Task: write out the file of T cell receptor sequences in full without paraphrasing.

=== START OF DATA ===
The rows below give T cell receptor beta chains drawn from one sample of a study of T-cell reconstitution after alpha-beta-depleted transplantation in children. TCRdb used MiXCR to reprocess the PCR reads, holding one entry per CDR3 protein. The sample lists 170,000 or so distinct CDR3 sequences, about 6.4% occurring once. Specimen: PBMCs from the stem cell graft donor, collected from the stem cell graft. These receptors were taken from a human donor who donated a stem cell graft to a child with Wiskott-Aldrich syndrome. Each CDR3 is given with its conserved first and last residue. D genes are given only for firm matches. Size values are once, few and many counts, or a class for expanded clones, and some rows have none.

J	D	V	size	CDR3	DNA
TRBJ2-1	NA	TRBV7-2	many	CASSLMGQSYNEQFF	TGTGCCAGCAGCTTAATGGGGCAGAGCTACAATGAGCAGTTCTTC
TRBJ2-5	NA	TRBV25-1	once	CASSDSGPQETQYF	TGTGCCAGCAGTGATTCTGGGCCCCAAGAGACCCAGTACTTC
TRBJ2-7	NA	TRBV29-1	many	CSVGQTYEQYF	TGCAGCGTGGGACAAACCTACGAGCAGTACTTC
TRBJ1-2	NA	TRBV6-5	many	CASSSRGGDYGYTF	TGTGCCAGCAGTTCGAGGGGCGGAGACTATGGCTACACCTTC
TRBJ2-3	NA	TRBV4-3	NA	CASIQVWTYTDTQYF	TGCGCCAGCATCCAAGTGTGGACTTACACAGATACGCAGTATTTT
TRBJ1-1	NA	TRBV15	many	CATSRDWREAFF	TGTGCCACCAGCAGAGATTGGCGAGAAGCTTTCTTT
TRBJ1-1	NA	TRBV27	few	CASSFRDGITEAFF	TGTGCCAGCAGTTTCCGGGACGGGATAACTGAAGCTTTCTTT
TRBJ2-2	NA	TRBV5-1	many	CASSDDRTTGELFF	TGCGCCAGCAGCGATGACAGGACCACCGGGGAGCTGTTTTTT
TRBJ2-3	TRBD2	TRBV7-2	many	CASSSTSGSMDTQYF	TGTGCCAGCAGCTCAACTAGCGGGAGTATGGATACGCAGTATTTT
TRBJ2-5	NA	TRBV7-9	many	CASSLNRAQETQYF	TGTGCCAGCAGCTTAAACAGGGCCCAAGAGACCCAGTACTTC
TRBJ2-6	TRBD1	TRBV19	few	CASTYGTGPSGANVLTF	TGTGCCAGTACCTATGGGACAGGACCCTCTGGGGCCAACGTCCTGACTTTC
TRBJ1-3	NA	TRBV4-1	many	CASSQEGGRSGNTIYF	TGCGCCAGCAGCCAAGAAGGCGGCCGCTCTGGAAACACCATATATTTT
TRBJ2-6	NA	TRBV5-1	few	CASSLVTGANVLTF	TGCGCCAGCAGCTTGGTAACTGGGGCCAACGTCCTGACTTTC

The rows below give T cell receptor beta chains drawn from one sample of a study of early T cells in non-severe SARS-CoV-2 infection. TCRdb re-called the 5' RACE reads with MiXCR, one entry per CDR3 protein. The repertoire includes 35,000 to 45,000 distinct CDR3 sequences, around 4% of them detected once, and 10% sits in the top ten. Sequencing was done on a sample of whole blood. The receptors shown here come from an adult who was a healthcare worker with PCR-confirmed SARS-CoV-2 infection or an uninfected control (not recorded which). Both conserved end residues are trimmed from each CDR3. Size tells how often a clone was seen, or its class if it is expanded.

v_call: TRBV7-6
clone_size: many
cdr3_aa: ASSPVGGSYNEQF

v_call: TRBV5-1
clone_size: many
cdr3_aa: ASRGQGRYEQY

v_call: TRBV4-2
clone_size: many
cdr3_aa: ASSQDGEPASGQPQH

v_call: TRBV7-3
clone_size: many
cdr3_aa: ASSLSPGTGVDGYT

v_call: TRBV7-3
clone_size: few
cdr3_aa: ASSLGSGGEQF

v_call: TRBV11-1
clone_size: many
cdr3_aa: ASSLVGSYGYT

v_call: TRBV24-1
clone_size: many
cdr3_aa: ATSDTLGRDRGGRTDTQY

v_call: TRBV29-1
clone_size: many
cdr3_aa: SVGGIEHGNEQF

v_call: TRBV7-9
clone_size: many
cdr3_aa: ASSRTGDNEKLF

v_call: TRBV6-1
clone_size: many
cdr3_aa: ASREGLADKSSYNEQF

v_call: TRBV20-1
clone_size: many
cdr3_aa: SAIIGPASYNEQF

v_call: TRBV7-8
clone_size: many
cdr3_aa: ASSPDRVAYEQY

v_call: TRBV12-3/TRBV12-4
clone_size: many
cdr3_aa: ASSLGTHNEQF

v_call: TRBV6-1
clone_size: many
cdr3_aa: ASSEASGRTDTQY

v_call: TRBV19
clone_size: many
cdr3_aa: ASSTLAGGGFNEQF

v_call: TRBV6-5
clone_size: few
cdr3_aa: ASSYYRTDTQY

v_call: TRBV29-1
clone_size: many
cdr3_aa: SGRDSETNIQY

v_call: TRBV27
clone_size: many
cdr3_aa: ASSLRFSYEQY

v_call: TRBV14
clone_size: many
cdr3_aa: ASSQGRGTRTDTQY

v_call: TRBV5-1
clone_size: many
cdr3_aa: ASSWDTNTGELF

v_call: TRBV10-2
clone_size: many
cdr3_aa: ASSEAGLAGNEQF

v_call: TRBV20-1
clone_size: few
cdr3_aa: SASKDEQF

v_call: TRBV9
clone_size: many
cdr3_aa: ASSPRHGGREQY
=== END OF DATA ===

The rows below give T cell receptor beta chains drawn from one sample of a study of T-cell reconstitution after alpha-beta-depleted transplantation in children. TCRdb used MiXCR to reprocess the PCR reads, holding one entry per CDR3 protein. The sample lists 170,000 or so distinct CDR3 sequences, about 6.4% occurring once. Specimen: PBMCs from the stem cell graft donor, collected from the stem cell graft. These receptors were taken from a human donor who donated a stem cell graft to a child with Wiskott-Aldrich syndrome. Each CDR3 is given with its conserved first and last residue. D genes are given only for firm matches. Size values are once, few and many counts, or a class for expanded clones, and some rows have none.

J	D	V	size	CDR3	DNA
TRBJ2-1	NA	TRBV7-2	many	CASSLMGQSYNEQFF	TGTGCCAGCAGCTTAATGGGGCAGAGCTACAATGAGCAGTTCTTC
TRBJ2-5	NA	TRBV25-1	once	CASSDSGPQETQYF	TGTGCCAGCAGTGATTCTGGGCCCCAAGAGACCCAGTACTTC
TRBJ2-7	NA	TRBV29-1	many	CSVGQTYEQYF	TGCAGCGTGGGACAAACCTACGAGCAGTACTTC
TRBJ1-2	NA	TRBV6-5	many	CASSSRGGDYGYTF	TGTGCCAGCAGTTCGAGGGGCGGAGACTATGGCTACACCTTC
TRBJ2-3	NA	TRBV4-3	NA	CASIQVWTYTDTQYF	TGCGCCAGCATCCAAGTGTGGACTTACACAGATACGCAGTATTTT
TRBJ1-1	NA	TRBV15	many	CATSRDWREAFF	TGTGCCACCAGCAGAGATTGGCGAGAAGCTTTCTTT
TRBJ1-1	NA	TRBV27	few	CASSFRDGITEAFF	TGTGCCAGCAGTTTCCGGGACGGGATAACTGAAGCTTTCTTT
TRBJ2-2	NA	TRBV5-1	many	CASSDDRTTGELFF	TGCGCCAGCAGCGATGACAGGACCACCGGGGAGCTGTTTTTT
TRBJ2-3	TRBD2	TRBV7-2	many	CASSSTSGSMDTQYF	TGTGCCAGCAGCTCAACTAGCGGGAGTATGGATACGCAGTATTTT
TRBJ2-5	NA	TRBV7-9	many	CASSLNRAQETQYF	TGTGCCAGCAGCTTAAACAGGGCCCAAGAGACCCAGTACTTC
TRBJ2-6	TRBD1	TRBV19	few	CASTYGTGPSGANVLTF	TGTGCCAGTACCTATGGGACAGGACCCTCTGGGGCCAACGTCCTGACTTTC
TRBJ1-3	NA	TRBV4-1	many	CASSQEGGRSGNTIYF	TGCGCCAGCAGCCAAGAAGGCGGCCGCTCTGGAAACACCATATATTTT
TRBJ2-6	NA	TRBV5-1	few	CASSLVTGANVLTF	TGCGCCAGCAGCTTGGTAACTGGGGCCAACGTCCTGACTTTC

The rows below give T cell receptor beta chains drawn from one sample of a study of early T cells in non-severe SARS-CoV-2 infection. TCRdb re-called the 5' RACE reads with MiXCR, one entry per CDR3 protein. The repertoire includes 35,000 to 45,000 distinct CDR3 sequences, around 4% of them detected once, and 10% sits in the top ten. Sequencing was done on a sample of whole blood. The receptors shown here come from an adult who was a healthcare worker with PCR-confirmed SARS-CoV-2 infection or an uninfected control (not recorded which). Both conserved end residues are trimmed from each CDR3. Size tells how often a clone was seen, or its class if it is expanded.

v_call: TRBV7-6
clone_size: many
cdr3_aa: ASSPVGGSYNEQF

v_call: TRBV5-1
clone_size: many
cdr3_aa: ASRGQGRYEQY

v_call: TRBV4-2
clone_size: many
cdr3_aa: ASSQDGEPASGQPQH

v_call: TRBV7-3
clone_size: many
cdr3_aa: ASSLSPGTGVDGYT

v_call: TRBV7-3
clone_size: few
cdr3_aa: ASSLGSGGEQF

v_call: TRBV11-1
clone_size: many
cdr3_aa: ASSLVGSYGYT

v_call: TRBV24-1
clone_size: many
cdr3_aa: ATSDTLGRDRGGRTDTQY

v_call: TRBV29-1
clone_size: many
cdr3_aa: SVGGIEHGNEQF

v_call: TRBV7-9
clone_size: many
cdr3_aa: ASSRTGDNEKLF

v_call: TRBV6-1
clone_size: many
cdr3_aa: ASREGLADKSSYNEQF

v_call: TRBV20-1
clone_size: many
cdr3_aa: SAIIGPASYNEQF

v_call: TRBV7-8
clone_size: many
cdr3_aa: ASSPDRVAYEQY

v_call: TRBV12-3/TRBV12-4
clone_size: many
cdr3_aa: ASSLGTHNEQF

v_call: TRBV6-1
clone_size: many
cdr3_aa: ASSEASGRTDTQY

v_call: TRBV19
clone_size: many
cdr3_aa: ASSTLAGGGFNEQF

v_call: TRBV6-5
clone_size: few
cdr3_aa: ASSYYRTDTQY

v_call: TRBV29-1
clone_size: many
cdr3_aa: SGRDSETNIQY

v_call: TRBV27
clone_size: many
cdr3_aa: ASSLRFSYEQY

v_call: TRBV14
clone_size: many
cdr3_aa: ASSQGRGTRTDTQY

v_call: TRBV5-1
clone_size: many
cdr3_aa: ASSWDTNTGELF

v_call: TRBV10-2
clone_size: many
cdr3_aa: ASSEAGLAGNEQF

v_call: TRBV20-1
clone_size: few
cdr3_aa: SASKDEQF

v_call: TRBV9
clone_size: many
cdr3_aa: ASSPRHGGREQY